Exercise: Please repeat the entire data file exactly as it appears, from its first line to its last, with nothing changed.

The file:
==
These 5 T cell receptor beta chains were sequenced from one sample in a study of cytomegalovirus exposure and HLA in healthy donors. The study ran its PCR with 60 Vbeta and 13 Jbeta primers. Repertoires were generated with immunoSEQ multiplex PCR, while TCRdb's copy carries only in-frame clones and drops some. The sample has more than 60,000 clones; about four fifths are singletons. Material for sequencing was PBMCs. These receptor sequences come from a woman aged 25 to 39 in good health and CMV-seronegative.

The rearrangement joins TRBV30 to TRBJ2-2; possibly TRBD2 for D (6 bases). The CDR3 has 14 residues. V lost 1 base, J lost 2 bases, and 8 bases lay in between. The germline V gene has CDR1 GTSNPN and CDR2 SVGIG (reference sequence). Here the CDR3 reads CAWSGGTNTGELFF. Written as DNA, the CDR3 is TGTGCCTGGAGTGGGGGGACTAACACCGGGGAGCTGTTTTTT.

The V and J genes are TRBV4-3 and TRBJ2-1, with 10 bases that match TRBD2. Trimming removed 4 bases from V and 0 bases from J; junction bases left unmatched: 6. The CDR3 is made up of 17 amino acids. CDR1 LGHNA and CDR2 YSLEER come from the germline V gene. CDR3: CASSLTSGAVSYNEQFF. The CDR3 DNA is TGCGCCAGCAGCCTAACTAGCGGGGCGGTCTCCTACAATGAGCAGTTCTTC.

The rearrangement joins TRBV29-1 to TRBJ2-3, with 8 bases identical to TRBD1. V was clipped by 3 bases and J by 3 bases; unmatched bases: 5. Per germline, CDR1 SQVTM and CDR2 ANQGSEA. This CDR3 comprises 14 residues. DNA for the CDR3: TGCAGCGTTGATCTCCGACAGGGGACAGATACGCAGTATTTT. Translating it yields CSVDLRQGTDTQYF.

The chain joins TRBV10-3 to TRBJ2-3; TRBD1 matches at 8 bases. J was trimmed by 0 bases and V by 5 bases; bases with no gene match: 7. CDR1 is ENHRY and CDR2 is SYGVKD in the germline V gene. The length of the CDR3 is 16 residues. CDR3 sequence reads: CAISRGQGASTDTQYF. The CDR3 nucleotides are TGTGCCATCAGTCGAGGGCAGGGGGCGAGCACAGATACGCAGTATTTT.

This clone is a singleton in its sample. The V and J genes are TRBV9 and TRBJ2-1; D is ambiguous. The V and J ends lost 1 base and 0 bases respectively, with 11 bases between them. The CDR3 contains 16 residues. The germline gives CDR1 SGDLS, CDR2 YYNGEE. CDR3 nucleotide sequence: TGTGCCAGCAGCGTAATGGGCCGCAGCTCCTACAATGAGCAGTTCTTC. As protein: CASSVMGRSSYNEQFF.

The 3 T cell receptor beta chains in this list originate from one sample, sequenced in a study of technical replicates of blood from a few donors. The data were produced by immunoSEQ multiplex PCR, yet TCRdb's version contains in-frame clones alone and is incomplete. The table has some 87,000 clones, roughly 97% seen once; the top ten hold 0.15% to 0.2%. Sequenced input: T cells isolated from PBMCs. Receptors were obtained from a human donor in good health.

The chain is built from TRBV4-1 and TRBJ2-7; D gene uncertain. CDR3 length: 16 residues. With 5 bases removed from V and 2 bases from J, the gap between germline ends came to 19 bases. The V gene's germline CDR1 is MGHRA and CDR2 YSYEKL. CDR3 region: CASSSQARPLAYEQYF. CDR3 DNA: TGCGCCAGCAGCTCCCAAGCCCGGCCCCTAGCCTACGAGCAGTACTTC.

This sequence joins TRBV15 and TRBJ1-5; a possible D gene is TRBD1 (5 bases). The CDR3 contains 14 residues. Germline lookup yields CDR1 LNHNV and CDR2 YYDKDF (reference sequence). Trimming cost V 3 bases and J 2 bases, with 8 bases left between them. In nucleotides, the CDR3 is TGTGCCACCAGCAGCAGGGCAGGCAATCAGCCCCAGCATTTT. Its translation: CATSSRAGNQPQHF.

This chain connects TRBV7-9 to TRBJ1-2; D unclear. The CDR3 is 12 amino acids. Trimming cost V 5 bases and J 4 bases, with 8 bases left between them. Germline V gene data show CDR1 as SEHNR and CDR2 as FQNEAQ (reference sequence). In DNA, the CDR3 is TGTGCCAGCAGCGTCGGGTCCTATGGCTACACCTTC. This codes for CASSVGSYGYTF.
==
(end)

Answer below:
These 5 T cell receptor beta chains were sequenced from one sample in a study of cytomegalovirus exposure and HLA in healthy donors. The study ran its PCR with 60 Vbeta and 13 Jbeta primers. Repertoires were generated with immunoSEQ multiplex PCR, while TCRdb's copy carries only in-frame clones and drops some. The sample has more than 60,000 clones; about four fifths are singletons. Material for sequencing was PBMCs. These receptor sequences come from a woman aged 25 to 39 in good health and CMV-seronegative.

The rearrangement joins TRBV30 to TRBJ2-2; possibly TRBD2 for D (6 bases). The CDR3 has 14 residues. V lost 1 base, J lost 2 bases, and 8 bases lay in between. The germline V gene has CDR1 GTSNPN and CDR2 SVGIG (reference sequence). Here the CDR3 reads CAWSGGTNTGELFF. Written as DNA, the CDR3 is TGTGCCTGGAGTGGGGGGACTAACACCGGGGAGCTGTTTTTT.

The V and J genes are TRBV4-3 and TRBJ2-1, with 10 bases that match TRBD2. Trimming removed 4 bases from V and 0 bases from J; junction bases left unmatched: 6. The CDR3 is made up of 17 amino acids. CDR1 LGHNA and CDR2 YSLEER come from the germline V gene. CDR3: CASSLTSGAVSYNEQFF. The CDR3 DNA is TGCGCCAGCAGCCTAACTAGCGGGGCGGTCTCCTACAATGAGCAGTTCTTC.

The rearrangement joins TRBV29-1 to TRBJ2-3, with 8 bases identical to TRBD1. V was clipped by 3 bases and J by 3 bases; unmatched bases: 5. Per germline, CDR1 SQVTM and CDR2 ANQGSEA. This CDR3 comprises 14 residues. DNA for the CDR3: TGCAGCGTTGATCTCCGACAGGGGACAGATACGCAGTATTTT. Translating it yields CSVDLRQGTDTQYF.

The chain joins TRBV10-3 to TRBJ2-3; TRBD1 matches at 8 bases. J was trimmed by 0 bases and V by 5 bases; bases with no gene match: 7. CDR1 is ENHRY and CDR2 is SYGVKD in the germline V gene. The length of the CDR3 is 16 residues. CDR3 sequence reads: CAISRGQGASTDTQYF. The CDR3 nucleotides are TGTGCCATCAGTCGAGGGCAGGGGGCGAGCACAGATACGCAGTATTTT.

This clone is a singleton in its sample. The V and J genes are TRBV9 and TRBJ2-1; D is ambiguous. The V and J ends lost 1 base and 0 bases respectively, with 11 bases between them. The CDR3 contains 16 residues. The germline gives CDR1 SGDLS, CDR2 YYNGEE. CDR3 nucleotide sequence: TGTGCCAGCAGCGTAATGGGCCGCAGCTCCTACAATGAGCAGTTCTTC. As protein: CASSVMGRSSYNEQFF.

The 3 T cell receptor beta chains in this list originate from one sample, sequenced in a study of technical replicates of blood from a few donors. The data were produced by immunoSEQ multiplex PCR, yet TCRdb's version contains in-frame clones alone and is incomplete. The table has some 87,000 clones, roughly 97% seen once; the top ten hold 0.15% to 0.2%. Sequenced input: T cells isolated from PBMCs. Receptors were obtained from a human donor in good health.

The chain is built from TRBV4-1 and TRBJ2-7; D gene uncertain. CDR3 length: 16 residues. With 5 bases removed from V and 2 bases from J, the gap between germline ends came to 19 bases. The V gene's germline CDR1 is MGHRA and CDR2 YSYEKL. CDR3 region: CASSSQARPLAYEQYF. CDR3 DNA: TGCGCCAGCAGCTCCCAAGCCCGGCCCCTAGCCTACGAGCAGTACTTC.

This sequence joins TRBV15 and TRBJ1-5; a possible D gene is TRBD1 (5 bases). The CDR3 contains 14 residues. Germline lookup yields CDR1 LNHNV and CDR2 YYDKDF (reference sequence). Trimming cost V 3 bases and J 2 bases, with 8 bases left between them. In nucleotides, the CDR3 is TGTGCCACCAGCAGCAGGGCAGGCAATCAGCCCCAGCATTTT. Its translation: CATSSRAGNQPQHF.

This chain connects TRBV7-9 to TRBJ1-2; D unclear. The CDR3 is 12 amino acids. Trimming cost V 5 bases and J 4 bases, with 8 bases left between them. Germline V gene data show CDR1 as SEHNR and CDR2 as FQNEAQ (reference sequence). In DNA, the CDR3 is TGTGCCAGCAGCGTCGGGTCCTATGGCTACACCTTC. This codes for CASSVGSYGYTF.